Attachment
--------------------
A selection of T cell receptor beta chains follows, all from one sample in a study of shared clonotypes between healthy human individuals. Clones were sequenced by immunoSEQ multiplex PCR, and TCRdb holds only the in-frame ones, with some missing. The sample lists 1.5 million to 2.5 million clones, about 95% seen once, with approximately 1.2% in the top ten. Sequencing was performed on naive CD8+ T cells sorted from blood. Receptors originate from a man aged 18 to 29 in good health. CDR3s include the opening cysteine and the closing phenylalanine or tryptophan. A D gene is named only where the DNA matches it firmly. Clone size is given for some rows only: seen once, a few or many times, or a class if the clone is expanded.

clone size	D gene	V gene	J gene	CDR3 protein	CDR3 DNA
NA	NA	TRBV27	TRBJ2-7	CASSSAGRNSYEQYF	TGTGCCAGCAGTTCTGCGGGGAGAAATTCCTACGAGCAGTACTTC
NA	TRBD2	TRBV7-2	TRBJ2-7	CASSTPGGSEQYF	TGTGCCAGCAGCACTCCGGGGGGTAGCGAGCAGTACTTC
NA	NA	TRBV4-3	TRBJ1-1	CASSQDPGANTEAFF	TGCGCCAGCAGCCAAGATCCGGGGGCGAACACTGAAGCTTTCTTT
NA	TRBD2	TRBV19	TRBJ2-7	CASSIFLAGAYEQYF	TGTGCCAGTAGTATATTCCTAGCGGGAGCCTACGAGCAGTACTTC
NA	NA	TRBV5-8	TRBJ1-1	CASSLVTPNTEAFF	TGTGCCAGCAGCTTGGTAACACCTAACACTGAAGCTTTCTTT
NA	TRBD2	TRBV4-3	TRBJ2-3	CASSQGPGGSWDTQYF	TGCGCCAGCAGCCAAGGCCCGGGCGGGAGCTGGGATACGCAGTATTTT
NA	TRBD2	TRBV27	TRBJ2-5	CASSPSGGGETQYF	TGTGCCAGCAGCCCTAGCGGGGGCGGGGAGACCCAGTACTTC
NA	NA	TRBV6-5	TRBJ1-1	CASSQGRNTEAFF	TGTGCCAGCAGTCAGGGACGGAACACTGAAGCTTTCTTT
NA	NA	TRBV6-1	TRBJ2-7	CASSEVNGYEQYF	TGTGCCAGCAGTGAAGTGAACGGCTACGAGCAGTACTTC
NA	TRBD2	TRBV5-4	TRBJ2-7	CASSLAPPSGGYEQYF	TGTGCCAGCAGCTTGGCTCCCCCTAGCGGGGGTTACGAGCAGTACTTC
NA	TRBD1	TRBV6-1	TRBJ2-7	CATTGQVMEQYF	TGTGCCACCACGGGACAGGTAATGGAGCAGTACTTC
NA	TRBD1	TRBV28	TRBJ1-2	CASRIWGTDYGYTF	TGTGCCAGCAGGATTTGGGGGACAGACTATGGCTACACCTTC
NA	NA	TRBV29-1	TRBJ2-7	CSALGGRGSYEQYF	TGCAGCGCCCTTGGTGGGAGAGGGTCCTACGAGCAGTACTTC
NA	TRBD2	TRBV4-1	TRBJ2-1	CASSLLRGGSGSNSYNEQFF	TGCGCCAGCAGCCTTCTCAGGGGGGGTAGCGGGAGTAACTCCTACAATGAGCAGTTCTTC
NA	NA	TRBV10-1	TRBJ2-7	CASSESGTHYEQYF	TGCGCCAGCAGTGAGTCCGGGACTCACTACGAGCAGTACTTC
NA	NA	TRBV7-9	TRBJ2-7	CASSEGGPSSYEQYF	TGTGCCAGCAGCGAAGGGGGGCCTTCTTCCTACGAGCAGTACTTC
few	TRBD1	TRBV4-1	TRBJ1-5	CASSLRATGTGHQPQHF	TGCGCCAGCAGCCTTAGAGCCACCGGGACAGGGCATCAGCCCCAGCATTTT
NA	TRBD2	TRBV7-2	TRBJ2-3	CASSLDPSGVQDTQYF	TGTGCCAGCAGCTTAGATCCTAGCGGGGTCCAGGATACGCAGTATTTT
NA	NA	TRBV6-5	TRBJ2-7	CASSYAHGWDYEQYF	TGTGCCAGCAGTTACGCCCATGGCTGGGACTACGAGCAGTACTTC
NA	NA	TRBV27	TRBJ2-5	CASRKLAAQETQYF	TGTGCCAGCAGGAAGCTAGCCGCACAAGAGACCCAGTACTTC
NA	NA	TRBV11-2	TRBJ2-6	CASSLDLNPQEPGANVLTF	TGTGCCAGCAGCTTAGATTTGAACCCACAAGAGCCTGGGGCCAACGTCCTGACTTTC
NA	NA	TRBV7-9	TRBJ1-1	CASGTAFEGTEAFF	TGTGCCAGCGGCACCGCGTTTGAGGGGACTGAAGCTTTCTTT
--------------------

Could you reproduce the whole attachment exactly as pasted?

A selection of T cell receptor beta chains follows, all from one sample in a study of shared clonotypes between healthy human individuals. Clones were sequenced by immunoSEQ multiplex PCR, and TCRdb holds only the in-frame ones, with some missing. The sample lists 1.5 million to 2.5 million clones, about 95% seen once, with approximately 1.2% in the top ten. Sequencing was performed on naive CD8+ T cells sorted from blood. Receptors originate from a man aged 18 to 29 in good health. CDR3s include the opening cysteine and the closing phenylalanine or tryptophan. A D gene is named only where the DNA matches it firmly. Clone size is given for some rows only: seen once, a few or many times, or a class if the clone is expanded.

clone size	D gene	V gene	J gene	CDR3 protein	CDR3 DNA
NA	NA	TRBV27	TRBJ2-7	CASSSAGRNSYEQYF	TGTGCCAGCAGTTCTGCGGGGAGAAATTCCTACGAGCAGTACTTC
NA	TRBD2	TRBV7-2	TRBJ2-7	CASSTPGGSEQYF	TGTGCCAGCAGCACTCCGGGGGGTAGCGAGCAGTACTTC
NA	NA	TRBV4-3	TRBJ1-1	CASSQDPGANTEAFF	TGCGCCAGCAGCCAAGATCCGGGGGCGAACACTGAAGCTTTCTTT
NA	TRBD2	TRBV19	TRBJ2-7	CASSIFLAGAYEQYF	TGTGCCAGTAGTATATTCCTAGCGGGAGCCTACGAGCAGTACTTC
NA	NA	TRBV5-8	TRBJ1-1	CASSLVTPNTEAFF	TGTGCCAGCAGCTTGGTAACACCTAACACTGAAGCTTTCTTT
NA	TRBD2	TRBV4-3	TRBJ2-3	CASSQGPGGSWDTQYF	TGCGCCAGCAGCCAAGGCCCGGGCGGGAGCTGGGATACGCAGTATTTT
NA	TRBD2	TRBV27	TRBJ2-5	CASSPSGGGETQYF	TGTGCCAGCAGCCCTAGCGGGGGCGGGGAGACCCAGTACTTC
NA	NA	TRBV6-5	TRBJ1-1	CASSQGRNTEAFF	TGTGCCAGCAGTCAGGGACGGAACACTGAAGCTTTCTTT
NA	NA	TRBV6-1	TRBJ2-7	CASSEVNGYEQYF	TGTGCCAGCAGTGAAGTGAACGGCTACGAGCAGTACTTC
NA	TRBD2	TRBV5-4	TRBJ2-7	CASSLAPPSGGYEQYF	TGTGCCAGCAGCTTGGCTCCCCCTAGCGGGGGTTACGAGCAGTACTTC
NA	TRBD1	TRBV6-1	TRBJ2-7	CATTGQVMEQYF	TGTGCCACCACGGGACAGGTAATGGAGCAGTACTTC
NA	TRBD1	TRBV28	TRBJ1-2	CASRIWGTDYGYTF	TGTGCCAGCAGGATTTGGGGGACAGACTATGGCTACACCTTC
NA	NA	TRBV29-1	TRBJ2-7	CSALGGRGSYEQYF	TGCAGCGCCCTTGGTGGGAGAGGGTCCTACGAGCAGTACTTC
NA	TRBD2	TRBV4-1	TRBJ2-1	CASSLLRGGSGSNSYNEQFF	TGCGCCAGCAGCCTTCTCAGGGGGGGTAGCGGGAGTAACTCCTACAATGAGCAGTTCTTC
NA	NA	TRBV10-1	TRBJ2-7	CASSESGTHYEQYF	TGCGCCAGCAGTGAGTCCGGGACTCACTACGAGCAGTACTTC
NA	NA	TRBV7-9	TRBJ2-7	CASSEGGPSSYEQYF	TGTGCCAGCAGCGAAGGGGGGCCTTCTTCCTACGAGCAGTACTTC
few	TRBD1	TRBV4-1	TRBJ1-5	CASSLRATGTGHQPQHF	TGCGCCAGCAGCCTTAGAGCCACCGGGACAGGGCATCAGCCCCAGCATTTT
NA	TRBD2	TRBV7-2	TRBJ2-3	CASSLDPSGVQDTQYF	TGTGCCAGCAGCTTAGATCCTAGCGGGGTCCAGGATACGCAGTATTTT
NA	NA	TRBV6-5	TRBJ2-7	CASSYAHGWDYEQYF	TGTGCCAGCAGTTACGCCCATGGCTGGGACTACGAGCAGTACTTC
NA	NA	TRBV27	TRBJ2-5	CASRKLAAQETQYF	TGTGCCAGCAGGAAGCTAGCCGCACAAGAGACCCAGTACTTC
NA	NA	TRBV11-2	TRBJ2-6	CASSLDLNPQEPGANVLTF	TGTGCCAGCAGCTTAGATTTGAACCCACAAGAGCCTGGGGCCAACGTCCTGACTTTC
NA	NA	TRBV7-9	TRBJ1-1	CASGTAFEGTEAFF	TGTGCCAGCGGCACCGCGTTTGAGGGGACTGAAGCTTTCTTT